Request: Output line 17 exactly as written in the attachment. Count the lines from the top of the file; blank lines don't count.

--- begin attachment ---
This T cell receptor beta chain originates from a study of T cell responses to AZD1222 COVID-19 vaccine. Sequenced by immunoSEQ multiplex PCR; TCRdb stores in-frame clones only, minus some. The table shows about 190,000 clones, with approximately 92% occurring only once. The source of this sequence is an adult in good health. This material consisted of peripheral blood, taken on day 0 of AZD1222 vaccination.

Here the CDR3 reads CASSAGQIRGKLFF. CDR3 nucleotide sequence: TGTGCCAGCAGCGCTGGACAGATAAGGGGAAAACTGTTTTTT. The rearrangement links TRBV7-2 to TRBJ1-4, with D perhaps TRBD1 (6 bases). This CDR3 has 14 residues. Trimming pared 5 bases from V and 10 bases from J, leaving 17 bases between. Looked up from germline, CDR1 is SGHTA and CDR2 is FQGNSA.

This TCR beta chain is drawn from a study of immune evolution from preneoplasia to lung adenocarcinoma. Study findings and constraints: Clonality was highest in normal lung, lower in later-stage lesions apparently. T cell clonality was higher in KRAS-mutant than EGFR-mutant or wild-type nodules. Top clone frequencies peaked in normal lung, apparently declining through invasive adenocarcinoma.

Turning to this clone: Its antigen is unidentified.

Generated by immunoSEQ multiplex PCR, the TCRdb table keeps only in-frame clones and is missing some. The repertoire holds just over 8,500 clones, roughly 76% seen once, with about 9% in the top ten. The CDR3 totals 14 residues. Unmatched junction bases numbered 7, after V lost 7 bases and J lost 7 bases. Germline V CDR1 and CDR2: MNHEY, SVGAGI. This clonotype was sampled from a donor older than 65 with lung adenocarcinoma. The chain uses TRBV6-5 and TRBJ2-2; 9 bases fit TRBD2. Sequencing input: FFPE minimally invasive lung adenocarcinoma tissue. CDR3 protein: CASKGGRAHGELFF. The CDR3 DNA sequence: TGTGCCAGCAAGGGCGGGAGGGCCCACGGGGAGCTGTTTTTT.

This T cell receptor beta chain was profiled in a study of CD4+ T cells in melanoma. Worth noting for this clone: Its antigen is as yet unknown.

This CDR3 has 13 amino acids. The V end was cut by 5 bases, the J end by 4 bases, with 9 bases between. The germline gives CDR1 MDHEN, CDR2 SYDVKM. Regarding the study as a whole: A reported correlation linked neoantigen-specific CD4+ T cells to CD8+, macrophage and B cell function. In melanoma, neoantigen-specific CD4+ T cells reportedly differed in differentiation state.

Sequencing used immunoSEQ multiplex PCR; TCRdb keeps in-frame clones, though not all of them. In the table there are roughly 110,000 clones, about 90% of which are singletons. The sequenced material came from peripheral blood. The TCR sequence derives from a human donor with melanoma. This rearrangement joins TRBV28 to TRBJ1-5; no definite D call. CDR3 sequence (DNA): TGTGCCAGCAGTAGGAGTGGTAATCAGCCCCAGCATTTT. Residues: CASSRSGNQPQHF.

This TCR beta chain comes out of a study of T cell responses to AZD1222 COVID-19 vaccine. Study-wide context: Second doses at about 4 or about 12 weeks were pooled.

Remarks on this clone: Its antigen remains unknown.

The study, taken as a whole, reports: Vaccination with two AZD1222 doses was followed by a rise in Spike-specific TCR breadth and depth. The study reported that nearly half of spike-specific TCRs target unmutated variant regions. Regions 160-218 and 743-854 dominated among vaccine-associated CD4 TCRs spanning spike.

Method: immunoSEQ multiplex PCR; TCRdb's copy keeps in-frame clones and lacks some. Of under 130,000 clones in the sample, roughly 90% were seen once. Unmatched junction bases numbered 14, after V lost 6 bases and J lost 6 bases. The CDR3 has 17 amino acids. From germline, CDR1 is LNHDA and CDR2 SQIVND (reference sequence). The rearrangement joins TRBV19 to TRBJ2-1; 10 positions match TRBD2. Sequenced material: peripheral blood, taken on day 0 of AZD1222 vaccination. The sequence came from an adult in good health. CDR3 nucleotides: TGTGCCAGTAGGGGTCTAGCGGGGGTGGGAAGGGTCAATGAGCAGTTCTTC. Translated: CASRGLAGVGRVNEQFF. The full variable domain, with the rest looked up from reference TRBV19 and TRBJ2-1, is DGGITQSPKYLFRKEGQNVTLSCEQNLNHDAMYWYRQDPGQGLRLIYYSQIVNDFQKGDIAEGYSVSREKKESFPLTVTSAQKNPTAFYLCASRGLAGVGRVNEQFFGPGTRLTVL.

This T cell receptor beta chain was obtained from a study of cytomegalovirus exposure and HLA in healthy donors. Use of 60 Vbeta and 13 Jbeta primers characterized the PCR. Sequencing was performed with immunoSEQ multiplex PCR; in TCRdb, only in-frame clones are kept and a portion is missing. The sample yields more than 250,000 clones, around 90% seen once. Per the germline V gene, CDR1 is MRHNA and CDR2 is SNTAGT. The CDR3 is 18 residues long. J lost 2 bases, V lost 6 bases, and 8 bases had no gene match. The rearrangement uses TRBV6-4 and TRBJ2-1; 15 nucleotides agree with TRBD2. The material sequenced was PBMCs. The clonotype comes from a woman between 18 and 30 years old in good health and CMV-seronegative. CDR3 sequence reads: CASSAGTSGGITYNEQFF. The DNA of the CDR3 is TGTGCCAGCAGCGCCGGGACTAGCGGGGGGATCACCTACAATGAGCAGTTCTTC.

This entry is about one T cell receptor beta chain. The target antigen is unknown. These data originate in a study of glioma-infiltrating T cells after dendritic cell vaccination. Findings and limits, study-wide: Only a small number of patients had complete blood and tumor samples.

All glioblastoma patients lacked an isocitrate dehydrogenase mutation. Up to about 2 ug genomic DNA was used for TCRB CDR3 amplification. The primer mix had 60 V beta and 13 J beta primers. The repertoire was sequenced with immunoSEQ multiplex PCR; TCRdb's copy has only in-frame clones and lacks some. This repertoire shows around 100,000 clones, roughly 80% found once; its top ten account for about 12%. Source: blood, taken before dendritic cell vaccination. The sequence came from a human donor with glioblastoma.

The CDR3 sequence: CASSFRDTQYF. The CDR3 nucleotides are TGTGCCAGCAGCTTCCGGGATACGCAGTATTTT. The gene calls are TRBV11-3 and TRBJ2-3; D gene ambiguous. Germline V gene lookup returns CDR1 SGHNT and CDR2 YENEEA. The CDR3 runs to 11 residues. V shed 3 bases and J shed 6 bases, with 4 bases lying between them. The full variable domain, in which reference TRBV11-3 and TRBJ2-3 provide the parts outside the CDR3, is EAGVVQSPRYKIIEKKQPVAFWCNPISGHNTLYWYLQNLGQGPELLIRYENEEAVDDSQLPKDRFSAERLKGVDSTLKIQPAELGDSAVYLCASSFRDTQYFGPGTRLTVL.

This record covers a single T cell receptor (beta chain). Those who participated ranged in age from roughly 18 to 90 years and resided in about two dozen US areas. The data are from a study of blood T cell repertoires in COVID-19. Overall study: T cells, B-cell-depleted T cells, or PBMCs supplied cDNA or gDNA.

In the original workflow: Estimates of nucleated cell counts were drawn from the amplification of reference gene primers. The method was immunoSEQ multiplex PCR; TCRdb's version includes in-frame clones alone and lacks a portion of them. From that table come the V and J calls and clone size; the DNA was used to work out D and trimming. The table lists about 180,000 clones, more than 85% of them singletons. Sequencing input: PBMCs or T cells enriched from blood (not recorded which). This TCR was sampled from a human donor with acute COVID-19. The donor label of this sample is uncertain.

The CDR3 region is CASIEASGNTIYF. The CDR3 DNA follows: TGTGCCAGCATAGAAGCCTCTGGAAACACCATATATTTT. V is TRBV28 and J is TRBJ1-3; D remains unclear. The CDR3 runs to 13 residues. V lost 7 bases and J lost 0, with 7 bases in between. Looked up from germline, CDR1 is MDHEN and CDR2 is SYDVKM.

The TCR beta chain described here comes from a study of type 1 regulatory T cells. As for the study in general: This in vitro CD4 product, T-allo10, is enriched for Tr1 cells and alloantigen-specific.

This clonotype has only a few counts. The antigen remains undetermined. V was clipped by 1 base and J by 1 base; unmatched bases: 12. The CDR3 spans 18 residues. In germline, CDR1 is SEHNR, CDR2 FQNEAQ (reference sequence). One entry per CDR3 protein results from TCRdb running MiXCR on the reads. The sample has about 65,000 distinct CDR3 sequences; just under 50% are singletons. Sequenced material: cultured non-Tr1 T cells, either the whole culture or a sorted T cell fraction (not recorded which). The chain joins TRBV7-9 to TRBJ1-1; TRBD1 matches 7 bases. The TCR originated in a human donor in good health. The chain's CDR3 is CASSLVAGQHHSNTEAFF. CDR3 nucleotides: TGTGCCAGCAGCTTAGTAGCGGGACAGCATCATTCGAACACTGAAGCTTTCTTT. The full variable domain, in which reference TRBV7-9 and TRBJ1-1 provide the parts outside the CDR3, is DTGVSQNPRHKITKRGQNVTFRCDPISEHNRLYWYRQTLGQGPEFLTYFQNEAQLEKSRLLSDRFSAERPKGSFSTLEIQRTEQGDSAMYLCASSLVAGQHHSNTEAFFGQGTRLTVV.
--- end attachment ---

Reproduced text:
This record covers a single T cell receptor (beta chain). Those who participated ranged in age from roughly 18 to 90 years and resided in about two dozen US areas. The data are from a study of blood T cell repertoires in COVID-19. Overall study: T cells, B-cell-depleted T cells, or PBMCs supplied cDNA or gDNA.